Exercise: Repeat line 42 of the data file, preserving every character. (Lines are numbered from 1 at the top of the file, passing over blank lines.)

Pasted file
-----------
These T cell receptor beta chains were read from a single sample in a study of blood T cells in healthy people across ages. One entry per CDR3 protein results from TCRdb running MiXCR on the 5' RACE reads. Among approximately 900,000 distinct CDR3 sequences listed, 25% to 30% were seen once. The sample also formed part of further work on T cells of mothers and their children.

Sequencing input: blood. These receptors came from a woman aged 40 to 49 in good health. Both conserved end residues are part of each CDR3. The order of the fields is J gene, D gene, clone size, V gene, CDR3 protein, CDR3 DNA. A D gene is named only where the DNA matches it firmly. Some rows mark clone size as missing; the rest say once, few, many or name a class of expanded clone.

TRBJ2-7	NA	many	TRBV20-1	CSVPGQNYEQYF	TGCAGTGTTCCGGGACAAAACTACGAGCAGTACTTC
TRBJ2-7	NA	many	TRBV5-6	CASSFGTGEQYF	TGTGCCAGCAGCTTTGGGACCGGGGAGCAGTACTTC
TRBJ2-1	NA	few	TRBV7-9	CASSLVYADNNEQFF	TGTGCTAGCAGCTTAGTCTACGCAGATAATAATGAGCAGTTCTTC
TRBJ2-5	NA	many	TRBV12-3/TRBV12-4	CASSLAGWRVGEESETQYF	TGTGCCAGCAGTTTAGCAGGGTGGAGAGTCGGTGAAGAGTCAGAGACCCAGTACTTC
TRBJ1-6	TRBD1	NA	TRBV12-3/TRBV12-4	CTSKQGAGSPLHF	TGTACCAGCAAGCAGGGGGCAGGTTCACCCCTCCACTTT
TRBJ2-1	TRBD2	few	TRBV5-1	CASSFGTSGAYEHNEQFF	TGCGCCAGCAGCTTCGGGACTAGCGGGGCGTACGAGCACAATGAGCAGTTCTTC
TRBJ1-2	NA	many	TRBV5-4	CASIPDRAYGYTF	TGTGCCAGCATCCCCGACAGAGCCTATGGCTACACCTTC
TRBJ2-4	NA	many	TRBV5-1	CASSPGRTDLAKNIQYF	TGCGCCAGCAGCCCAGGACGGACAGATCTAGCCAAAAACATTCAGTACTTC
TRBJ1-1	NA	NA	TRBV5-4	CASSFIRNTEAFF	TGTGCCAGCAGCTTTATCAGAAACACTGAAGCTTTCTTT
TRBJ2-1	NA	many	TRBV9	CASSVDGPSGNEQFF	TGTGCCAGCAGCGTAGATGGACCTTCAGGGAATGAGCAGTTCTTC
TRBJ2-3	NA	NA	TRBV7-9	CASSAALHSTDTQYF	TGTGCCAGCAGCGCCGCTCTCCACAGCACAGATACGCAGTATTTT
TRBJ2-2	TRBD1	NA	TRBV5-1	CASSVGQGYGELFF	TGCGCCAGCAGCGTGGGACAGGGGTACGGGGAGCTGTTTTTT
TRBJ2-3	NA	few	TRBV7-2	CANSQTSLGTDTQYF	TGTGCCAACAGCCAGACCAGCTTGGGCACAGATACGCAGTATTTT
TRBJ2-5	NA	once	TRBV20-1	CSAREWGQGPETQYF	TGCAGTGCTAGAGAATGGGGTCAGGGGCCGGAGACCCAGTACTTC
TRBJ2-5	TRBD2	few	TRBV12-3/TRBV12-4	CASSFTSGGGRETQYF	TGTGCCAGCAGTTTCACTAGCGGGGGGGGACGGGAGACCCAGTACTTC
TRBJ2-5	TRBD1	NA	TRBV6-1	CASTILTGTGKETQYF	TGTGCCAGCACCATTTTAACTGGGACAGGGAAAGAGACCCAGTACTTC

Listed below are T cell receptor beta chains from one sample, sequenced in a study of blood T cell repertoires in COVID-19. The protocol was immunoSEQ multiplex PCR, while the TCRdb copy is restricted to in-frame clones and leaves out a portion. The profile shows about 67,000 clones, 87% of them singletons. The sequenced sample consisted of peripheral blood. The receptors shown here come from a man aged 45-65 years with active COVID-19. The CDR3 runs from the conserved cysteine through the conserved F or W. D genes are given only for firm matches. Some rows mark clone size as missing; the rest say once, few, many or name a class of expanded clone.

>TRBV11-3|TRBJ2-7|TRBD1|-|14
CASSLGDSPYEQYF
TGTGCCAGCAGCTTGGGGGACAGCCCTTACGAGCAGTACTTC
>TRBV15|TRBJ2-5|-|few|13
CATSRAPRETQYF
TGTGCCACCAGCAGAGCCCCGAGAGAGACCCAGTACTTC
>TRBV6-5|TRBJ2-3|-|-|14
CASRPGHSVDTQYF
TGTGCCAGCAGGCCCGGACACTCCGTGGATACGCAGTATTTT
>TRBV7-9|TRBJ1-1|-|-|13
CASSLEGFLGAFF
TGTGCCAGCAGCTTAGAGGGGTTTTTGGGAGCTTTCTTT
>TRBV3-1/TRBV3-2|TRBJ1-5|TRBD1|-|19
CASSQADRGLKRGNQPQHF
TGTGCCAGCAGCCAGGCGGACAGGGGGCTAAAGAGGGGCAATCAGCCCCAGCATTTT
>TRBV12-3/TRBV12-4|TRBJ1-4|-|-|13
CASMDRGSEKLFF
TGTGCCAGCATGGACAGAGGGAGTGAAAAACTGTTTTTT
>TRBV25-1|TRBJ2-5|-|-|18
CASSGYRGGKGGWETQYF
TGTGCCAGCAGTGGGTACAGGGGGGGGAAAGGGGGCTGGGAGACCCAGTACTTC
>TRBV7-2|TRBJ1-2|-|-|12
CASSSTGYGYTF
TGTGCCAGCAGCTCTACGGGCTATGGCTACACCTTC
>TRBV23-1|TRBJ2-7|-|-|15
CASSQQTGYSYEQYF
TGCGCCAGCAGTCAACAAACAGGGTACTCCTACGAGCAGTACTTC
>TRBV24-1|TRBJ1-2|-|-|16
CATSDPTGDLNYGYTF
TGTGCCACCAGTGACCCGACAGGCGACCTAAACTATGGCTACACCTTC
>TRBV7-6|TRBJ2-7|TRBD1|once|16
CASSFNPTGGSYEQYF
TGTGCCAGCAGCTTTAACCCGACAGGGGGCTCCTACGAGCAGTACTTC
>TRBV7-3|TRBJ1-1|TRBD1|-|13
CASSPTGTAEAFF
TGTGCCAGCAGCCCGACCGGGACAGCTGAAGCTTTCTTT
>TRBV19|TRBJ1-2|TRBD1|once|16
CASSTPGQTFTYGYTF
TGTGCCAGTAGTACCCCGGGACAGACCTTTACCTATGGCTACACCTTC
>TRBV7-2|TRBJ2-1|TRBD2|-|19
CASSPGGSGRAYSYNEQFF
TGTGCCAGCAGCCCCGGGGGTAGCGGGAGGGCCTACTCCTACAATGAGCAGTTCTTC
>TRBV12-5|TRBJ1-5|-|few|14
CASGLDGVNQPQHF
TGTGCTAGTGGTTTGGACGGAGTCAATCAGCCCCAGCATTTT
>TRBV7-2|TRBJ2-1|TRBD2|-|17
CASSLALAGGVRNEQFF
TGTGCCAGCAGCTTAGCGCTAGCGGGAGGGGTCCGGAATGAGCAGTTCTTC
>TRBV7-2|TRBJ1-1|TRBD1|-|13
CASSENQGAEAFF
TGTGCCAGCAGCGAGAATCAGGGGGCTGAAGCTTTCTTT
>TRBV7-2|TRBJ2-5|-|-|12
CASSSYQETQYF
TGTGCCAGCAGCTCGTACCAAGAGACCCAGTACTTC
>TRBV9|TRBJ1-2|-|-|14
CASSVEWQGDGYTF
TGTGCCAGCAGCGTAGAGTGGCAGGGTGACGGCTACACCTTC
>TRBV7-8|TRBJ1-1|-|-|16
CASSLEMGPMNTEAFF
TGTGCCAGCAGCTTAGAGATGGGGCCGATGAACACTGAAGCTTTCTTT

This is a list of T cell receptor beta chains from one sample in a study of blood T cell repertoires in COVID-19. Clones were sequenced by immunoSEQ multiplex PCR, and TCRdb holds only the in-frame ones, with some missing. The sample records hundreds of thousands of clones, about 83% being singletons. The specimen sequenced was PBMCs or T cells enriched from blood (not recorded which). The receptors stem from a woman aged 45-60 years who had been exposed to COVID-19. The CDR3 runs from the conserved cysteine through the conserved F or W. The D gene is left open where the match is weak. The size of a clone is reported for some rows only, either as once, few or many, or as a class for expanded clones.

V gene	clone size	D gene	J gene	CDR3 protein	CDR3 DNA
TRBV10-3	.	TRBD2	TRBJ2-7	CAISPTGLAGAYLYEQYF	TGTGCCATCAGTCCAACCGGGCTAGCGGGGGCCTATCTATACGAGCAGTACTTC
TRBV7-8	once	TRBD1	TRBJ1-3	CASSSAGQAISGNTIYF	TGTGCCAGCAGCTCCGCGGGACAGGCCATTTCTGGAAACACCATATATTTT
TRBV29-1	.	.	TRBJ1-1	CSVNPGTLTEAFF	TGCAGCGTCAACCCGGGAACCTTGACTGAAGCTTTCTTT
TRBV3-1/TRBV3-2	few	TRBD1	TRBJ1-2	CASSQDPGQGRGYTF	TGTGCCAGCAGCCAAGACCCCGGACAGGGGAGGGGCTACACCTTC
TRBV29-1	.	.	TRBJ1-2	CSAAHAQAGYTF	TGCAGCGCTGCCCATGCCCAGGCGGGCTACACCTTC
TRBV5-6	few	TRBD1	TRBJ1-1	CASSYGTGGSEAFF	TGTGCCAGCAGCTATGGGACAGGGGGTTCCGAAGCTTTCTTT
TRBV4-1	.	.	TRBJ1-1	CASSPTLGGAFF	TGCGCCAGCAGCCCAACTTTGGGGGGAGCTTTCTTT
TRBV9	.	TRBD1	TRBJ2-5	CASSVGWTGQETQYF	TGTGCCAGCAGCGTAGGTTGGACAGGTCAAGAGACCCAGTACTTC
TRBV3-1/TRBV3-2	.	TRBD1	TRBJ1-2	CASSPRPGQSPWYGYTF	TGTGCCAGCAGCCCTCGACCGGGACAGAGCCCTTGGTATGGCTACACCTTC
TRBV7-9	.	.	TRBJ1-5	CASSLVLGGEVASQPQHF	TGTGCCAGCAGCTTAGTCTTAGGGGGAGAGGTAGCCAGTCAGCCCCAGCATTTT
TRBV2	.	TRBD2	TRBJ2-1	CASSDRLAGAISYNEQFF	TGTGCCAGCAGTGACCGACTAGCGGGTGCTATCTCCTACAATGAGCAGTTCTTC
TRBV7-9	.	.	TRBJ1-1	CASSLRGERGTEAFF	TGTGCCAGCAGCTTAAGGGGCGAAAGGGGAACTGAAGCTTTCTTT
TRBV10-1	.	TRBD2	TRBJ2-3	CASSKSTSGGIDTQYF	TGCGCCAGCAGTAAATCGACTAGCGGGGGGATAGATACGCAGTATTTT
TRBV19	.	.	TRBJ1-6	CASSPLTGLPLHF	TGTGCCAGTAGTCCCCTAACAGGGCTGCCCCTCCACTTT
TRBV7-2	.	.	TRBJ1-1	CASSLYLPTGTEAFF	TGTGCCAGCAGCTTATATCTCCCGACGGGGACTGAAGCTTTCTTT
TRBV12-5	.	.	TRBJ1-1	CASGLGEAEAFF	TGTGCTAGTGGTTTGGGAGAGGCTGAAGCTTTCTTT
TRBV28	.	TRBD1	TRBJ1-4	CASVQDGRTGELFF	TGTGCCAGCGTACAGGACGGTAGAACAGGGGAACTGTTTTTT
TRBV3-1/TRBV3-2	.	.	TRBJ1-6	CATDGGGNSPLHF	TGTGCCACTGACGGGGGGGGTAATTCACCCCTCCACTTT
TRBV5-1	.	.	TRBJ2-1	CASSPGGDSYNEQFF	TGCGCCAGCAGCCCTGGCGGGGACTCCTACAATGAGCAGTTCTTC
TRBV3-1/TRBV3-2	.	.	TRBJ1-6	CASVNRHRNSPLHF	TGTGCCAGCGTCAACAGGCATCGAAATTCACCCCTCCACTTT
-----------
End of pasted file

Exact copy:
CASSSTGYGYTF